When not walking through towns uncovering hidden memories, the party will engage in frequent random encounters. Battles are turn-based, and all actions are based on relative speeds and activation times for skills and spells. Characters with faster speeds will always attack first, and spells have designated casting times. Everything is detailed to such a fine point that one need not wonder whether one attack or another will happen first. This simplicity is one of the things that sets Lost Odyssey apart from other recent games. There are no complex systems to master nor any grids to fill in. Characters have set roles from the beginning, and they never really deviate from them. Though immortals can eventually learn any ability, Kaim is and always will be a fighter. Mages may learn physical attack skills, but they will use them to little avail.

The differences between mortals and immortals is most pronounced on the battlefield. Should an immortal fall in battle, they will be revived two turns later. This is certainly a plus, but the mortals have their advantages, too. Only mortals learn skills by leveling up. They also get character-specific weapons that are generally better than those that can be used by any character. Immortals must learn skills by equipping accessories or by learning it from a mortal. This leads to a bit of micromanagement, but in the end, it’s not all that hard to keep track of who is learning what. Important skills can be quickly learned by participating in enough battles to get the required amount of AP. In general, each slain monster will yield a single Ability Point regardless of the relative strength of the foe. Conversely, the rate by which a character gains experience points for increasing in levels is built upon a formula. All areas have a soft level cap, and levels can be gained very quickly up to a certain point. After that, the EXP gained for killing monsters will quickly dwindle to a single point per monster. Since dungeons are generally selectable from the world map after going through them, to easily gain abilities, all one must do is go back to an earlier location to quickly learn whichever skills are needed for the party.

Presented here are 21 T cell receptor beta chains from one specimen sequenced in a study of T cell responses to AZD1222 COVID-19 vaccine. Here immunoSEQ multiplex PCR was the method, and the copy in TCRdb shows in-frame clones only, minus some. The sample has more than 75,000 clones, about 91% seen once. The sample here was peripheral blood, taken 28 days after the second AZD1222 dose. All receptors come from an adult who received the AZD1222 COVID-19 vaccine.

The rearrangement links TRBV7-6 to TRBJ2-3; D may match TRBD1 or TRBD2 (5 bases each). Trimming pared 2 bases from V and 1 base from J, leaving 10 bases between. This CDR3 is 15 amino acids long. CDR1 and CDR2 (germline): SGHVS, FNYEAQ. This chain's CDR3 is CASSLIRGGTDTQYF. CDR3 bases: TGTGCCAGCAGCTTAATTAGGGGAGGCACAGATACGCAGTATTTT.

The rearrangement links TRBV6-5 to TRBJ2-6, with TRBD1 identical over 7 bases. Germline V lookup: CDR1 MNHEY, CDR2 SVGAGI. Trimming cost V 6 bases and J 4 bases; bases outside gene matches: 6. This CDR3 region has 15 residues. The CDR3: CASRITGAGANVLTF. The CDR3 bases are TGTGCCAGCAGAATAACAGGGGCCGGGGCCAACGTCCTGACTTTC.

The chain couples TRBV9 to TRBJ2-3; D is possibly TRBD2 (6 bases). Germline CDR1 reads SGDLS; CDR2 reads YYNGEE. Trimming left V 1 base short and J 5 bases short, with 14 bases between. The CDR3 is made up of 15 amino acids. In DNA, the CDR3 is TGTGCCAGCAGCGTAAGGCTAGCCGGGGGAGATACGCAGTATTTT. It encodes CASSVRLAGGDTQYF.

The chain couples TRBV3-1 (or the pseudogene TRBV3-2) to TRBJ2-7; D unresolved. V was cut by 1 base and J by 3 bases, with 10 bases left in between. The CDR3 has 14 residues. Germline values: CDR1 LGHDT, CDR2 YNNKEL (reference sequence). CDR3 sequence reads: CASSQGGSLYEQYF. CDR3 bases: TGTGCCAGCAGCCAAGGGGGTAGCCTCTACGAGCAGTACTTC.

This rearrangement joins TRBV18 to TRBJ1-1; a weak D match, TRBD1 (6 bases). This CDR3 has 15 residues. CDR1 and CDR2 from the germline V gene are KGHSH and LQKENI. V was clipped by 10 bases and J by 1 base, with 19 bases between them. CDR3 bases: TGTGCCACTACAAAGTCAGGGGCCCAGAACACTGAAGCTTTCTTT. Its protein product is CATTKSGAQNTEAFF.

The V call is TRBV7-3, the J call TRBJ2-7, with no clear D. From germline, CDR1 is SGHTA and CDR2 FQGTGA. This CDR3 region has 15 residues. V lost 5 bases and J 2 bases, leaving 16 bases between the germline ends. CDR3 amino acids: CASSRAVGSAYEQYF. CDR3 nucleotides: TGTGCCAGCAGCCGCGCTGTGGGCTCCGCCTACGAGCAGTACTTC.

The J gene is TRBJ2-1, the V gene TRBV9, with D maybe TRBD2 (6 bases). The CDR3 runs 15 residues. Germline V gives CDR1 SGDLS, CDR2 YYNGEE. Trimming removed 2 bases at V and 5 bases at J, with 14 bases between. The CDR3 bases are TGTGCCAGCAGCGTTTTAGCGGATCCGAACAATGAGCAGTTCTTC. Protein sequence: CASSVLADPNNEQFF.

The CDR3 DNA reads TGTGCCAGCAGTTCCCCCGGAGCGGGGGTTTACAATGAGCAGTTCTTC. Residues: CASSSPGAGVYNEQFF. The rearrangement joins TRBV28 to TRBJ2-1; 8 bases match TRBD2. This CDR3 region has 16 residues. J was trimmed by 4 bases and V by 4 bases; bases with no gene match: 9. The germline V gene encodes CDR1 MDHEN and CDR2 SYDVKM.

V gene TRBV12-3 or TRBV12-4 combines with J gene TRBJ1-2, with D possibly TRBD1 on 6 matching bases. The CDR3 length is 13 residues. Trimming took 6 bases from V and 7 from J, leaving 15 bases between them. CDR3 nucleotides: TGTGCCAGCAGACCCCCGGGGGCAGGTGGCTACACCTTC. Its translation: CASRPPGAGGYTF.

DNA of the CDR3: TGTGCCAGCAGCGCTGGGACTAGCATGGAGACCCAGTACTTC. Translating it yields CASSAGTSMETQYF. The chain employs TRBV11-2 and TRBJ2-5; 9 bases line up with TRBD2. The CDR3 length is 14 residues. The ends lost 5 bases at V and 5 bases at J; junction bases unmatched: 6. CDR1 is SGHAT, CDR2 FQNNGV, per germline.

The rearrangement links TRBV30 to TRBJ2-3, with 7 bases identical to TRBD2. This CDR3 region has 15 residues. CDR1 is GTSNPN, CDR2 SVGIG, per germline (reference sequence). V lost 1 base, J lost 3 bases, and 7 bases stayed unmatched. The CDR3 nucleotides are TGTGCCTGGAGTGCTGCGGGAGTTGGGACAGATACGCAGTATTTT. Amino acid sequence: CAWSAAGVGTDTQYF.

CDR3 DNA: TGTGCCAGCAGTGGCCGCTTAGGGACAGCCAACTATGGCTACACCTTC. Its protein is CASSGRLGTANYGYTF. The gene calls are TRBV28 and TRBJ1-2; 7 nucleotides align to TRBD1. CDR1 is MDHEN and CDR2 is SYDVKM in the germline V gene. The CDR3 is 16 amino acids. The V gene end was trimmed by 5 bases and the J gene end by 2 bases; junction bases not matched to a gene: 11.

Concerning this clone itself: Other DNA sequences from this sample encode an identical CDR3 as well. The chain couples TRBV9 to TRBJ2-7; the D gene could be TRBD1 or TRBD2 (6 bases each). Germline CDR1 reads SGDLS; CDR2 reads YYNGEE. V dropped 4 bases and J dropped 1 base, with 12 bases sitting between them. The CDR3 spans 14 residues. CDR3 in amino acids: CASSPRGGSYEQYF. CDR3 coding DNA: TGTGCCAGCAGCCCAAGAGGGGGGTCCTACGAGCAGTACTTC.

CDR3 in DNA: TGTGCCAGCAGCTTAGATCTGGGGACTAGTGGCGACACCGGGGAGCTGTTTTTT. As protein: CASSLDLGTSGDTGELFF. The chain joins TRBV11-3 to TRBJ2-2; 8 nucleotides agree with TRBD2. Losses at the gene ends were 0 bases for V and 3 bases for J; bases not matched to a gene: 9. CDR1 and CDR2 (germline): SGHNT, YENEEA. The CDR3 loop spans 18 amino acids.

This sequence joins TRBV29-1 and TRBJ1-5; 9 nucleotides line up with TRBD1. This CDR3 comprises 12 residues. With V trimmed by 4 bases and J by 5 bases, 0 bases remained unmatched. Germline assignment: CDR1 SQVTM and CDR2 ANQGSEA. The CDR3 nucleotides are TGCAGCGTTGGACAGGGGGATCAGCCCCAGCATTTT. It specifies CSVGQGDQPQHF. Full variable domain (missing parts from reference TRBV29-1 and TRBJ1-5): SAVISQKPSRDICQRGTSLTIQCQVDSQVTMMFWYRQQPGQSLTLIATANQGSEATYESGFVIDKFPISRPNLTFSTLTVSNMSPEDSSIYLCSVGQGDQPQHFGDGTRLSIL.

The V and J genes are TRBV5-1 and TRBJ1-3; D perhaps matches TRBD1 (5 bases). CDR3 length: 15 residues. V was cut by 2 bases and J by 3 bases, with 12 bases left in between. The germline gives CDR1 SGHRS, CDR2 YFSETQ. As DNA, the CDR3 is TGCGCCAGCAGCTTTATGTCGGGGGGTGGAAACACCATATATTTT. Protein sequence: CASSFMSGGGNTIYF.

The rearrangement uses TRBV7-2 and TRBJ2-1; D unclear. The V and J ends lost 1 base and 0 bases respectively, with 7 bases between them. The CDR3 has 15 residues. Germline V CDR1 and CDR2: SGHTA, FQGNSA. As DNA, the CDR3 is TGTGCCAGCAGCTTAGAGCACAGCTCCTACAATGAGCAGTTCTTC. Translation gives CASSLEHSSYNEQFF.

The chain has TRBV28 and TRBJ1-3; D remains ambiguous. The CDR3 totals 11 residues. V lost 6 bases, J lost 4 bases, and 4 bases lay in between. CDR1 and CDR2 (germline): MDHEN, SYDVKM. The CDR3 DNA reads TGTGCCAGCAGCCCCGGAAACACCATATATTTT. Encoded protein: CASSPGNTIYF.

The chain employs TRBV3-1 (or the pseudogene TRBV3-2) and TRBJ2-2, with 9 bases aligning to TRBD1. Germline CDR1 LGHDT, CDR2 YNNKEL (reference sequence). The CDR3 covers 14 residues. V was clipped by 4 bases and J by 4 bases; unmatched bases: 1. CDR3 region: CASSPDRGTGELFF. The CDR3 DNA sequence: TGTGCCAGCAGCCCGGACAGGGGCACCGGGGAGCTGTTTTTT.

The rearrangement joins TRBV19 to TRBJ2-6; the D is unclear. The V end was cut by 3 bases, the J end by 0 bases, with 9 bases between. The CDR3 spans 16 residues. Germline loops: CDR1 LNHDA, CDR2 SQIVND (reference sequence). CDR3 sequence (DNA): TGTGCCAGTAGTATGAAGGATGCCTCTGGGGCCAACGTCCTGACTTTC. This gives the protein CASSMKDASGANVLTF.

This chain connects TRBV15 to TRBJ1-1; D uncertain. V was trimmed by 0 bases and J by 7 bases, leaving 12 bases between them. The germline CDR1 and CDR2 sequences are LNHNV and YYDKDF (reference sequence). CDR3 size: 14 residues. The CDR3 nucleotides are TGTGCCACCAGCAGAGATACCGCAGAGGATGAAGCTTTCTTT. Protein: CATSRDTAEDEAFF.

Though battles are pretty straight forward, there are two systems in place to spice things up a little. The first is the ‘wall guard’ system. In battle, all units in the front row produce a wall that protects those in the back row. The strength of the wall is determined by the cumulative number of HP of the front row, and as they take damage, the wall is weakened. This means that in order to effectively damage units in the back row, the front row must be weakened or killed. The wall is definitely helpful to the player’s party, but more often than not, it is most beneficial for the enemy teams. Powerful monsters are frequently protected by a group of weaker monsters that must be killed before the stronger one can effectively be hit. In the end, the system adds little to the battle experience.